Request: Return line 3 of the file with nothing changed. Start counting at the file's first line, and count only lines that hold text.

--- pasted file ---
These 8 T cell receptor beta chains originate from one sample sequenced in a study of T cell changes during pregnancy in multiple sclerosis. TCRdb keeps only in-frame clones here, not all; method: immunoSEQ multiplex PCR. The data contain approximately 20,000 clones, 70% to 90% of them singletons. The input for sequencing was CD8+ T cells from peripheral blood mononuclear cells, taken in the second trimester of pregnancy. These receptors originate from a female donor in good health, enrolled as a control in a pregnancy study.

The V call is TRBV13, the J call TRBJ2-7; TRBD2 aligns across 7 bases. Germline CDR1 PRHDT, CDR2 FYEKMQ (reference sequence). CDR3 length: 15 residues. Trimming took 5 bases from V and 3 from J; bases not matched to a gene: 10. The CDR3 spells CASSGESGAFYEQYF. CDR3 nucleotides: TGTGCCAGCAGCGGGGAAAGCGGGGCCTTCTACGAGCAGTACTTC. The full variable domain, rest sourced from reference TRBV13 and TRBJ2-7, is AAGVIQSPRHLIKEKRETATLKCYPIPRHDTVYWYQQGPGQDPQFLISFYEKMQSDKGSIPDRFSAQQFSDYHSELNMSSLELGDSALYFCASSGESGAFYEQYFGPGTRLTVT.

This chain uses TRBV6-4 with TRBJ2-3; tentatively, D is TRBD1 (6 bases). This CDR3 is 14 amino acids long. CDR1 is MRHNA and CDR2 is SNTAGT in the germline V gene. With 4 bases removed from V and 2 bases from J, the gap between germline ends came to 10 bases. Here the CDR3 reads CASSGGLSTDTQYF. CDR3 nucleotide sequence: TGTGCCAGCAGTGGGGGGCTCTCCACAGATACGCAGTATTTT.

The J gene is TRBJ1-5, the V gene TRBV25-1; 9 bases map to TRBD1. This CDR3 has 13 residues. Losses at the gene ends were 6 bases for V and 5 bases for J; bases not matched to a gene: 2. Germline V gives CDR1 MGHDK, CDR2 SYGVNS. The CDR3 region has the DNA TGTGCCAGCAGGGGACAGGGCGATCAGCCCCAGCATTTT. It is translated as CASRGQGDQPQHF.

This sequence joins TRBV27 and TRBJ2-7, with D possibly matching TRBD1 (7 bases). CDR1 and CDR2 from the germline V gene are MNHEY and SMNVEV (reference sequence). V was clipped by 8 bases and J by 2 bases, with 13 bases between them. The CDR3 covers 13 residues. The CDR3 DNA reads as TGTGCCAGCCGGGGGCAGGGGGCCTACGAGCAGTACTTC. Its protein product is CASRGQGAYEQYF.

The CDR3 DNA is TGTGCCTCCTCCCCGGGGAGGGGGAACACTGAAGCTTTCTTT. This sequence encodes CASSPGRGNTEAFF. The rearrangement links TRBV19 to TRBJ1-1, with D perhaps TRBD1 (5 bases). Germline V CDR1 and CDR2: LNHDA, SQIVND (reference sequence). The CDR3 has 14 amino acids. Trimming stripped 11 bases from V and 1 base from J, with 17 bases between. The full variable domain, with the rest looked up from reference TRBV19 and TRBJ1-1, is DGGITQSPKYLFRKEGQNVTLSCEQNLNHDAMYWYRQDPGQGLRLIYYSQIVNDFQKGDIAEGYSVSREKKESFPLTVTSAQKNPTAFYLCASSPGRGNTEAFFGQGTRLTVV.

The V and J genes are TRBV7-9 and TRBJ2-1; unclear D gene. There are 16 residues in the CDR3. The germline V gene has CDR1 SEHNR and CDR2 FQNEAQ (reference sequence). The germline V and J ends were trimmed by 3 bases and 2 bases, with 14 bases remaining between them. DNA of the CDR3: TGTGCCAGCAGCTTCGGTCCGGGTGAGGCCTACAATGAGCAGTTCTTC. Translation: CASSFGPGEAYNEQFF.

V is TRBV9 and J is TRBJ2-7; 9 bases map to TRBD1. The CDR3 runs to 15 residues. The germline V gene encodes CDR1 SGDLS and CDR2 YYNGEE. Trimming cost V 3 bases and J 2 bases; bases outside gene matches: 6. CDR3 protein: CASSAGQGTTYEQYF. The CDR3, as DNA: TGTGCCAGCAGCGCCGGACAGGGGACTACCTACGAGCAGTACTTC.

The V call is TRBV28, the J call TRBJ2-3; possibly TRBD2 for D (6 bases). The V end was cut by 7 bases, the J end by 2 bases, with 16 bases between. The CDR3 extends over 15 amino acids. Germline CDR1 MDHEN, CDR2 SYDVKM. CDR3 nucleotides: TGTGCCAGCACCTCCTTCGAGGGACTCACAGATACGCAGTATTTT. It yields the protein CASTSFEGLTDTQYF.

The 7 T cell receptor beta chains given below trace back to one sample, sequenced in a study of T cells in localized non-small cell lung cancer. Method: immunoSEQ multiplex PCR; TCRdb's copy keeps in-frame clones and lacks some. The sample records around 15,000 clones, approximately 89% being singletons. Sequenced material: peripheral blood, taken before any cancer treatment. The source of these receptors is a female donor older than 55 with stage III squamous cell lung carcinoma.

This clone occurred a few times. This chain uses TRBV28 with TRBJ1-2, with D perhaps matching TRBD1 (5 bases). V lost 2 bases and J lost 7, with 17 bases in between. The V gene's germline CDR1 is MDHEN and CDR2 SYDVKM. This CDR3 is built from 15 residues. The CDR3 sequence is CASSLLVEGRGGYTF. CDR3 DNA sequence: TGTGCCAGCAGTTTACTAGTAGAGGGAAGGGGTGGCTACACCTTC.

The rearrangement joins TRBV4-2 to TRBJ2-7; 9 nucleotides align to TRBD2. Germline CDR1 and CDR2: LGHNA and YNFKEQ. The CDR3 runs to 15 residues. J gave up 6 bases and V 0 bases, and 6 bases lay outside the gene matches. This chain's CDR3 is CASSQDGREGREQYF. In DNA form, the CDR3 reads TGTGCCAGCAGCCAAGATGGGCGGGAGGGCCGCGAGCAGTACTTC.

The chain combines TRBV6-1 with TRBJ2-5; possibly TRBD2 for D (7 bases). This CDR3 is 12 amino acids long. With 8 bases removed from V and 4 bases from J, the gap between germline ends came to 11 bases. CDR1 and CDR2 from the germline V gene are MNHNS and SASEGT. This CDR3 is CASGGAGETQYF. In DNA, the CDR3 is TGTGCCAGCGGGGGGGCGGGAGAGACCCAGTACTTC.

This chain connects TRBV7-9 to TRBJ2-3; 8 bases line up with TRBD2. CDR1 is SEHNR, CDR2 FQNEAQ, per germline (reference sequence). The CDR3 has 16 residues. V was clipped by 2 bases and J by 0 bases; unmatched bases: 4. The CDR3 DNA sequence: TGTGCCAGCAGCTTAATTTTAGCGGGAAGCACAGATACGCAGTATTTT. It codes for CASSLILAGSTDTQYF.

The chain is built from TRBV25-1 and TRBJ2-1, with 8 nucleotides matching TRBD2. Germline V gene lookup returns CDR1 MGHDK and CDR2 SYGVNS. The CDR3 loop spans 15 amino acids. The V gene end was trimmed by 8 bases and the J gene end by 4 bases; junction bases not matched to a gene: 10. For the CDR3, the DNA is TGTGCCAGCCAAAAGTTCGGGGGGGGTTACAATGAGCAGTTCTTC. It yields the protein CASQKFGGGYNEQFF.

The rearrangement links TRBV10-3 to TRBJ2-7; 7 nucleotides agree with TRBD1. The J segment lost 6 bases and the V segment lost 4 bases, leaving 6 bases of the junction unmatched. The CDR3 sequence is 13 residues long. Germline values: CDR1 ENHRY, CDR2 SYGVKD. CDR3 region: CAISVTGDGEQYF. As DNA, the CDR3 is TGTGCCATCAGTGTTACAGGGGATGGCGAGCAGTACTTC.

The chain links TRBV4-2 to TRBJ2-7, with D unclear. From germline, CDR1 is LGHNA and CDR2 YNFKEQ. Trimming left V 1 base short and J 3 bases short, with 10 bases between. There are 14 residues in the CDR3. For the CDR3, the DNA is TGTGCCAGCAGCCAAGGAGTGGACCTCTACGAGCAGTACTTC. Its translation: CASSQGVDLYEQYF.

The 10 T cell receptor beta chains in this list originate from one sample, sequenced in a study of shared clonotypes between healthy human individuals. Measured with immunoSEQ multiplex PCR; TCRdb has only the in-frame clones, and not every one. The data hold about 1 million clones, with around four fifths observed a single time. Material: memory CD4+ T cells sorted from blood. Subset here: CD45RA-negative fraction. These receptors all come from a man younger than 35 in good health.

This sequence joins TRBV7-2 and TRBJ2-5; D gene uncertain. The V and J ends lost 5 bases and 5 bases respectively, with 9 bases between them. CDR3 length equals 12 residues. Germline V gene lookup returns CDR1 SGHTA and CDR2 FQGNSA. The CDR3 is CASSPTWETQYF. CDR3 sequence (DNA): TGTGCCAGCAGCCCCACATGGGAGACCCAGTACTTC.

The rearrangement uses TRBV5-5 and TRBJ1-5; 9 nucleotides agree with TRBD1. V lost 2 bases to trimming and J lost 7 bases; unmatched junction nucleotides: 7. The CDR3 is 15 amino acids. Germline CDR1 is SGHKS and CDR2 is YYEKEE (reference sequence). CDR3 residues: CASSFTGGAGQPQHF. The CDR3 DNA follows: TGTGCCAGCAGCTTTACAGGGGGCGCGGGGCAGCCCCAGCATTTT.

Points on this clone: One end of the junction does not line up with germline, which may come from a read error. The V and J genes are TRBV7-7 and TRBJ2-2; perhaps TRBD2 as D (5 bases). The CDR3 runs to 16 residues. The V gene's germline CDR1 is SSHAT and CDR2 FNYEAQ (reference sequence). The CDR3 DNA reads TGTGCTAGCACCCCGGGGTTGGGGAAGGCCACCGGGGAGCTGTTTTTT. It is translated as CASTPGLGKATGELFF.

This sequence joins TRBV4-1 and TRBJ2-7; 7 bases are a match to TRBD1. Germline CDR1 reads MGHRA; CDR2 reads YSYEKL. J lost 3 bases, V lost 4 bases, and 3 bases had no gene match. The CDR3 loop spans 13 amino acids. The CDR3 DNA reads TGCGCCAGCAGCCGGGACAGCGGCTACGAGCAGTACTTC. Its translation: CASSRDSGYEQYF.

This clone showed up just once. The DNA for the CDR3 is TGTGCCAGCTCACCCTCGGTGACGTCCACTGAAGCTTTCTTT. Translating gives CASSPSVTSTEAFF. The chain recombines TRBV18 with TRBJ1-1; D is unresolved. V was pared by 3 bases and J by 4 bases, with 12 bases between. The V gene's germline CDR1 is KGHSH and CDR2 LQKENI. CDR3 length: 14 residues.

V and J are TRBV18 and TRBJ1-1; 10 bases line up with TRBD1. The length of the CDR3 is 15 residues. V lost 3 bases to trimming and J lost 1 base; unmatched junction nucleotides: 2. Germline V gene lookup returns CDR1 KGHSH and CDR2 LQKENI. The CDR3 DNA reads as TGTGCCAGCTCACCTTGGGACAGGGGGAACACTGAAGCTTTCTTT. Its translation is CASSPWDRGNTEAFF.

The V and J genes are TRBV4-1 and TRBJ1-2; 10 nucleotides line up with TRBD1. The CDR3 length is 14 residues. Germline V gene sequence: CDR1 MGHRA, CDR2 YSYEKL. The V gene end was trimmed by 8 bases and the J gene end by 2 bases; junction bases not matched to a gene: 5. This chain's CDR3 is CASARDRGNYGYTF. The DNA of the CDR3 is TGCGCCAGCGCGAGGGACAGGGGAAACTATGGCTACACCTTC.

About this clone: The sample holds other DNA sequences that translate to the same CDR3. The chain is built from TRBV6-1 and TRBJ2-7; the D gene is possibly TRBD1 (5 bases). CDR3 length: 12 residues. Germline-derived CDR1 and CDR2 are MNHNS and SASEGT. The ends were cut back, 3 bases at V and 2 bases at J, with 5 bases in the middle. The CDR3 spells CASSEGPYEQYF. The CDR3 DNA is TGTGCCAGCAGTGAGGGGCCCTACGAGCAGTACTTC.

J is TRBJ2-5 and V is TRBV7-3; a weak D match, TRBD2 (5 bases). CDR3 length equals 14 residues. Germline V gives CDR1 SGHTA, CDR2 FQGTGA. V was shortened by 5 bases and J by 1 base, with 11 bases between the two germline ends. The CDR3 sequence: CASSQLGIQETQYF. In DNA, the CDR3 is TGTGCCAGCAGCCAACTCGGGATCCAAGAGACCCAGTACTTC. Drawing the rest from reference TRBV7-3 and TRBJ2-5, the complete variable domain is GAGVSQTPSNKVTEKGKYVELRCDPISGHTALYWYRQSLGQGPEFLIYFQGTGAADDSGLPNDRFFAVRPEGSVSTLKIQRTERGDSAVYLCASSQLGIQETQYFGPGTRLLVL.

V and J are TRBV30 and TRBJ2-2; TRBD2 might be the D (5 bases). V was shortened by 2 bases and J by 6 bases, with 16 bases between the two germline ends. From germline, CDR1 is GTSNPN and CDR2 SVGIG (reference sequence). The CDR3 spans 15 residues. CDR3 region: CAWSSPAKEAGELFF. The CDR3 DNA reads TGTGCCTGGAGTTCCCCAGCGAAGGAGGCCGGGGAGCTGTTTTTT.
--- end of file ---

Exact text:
This chain uses TRBV6-4 with TRBJ2-3; tentatively, D is TRBD1 (6 bases). This CDR3 is 14 amino acids long. CDR1 is MRHNA and CDR2 is SNTAGT in the germline V gene. With 4 bases removed from V and 2 bases from J, the gap between germline ends came to 10 bases. Here the CDR3 reads CASSGGLSTDTQYF. CDR3 nucleotide sequence: TGTGCCAGCAGTGGGGGGCTCTCCACAGATACGCAGTATTTT.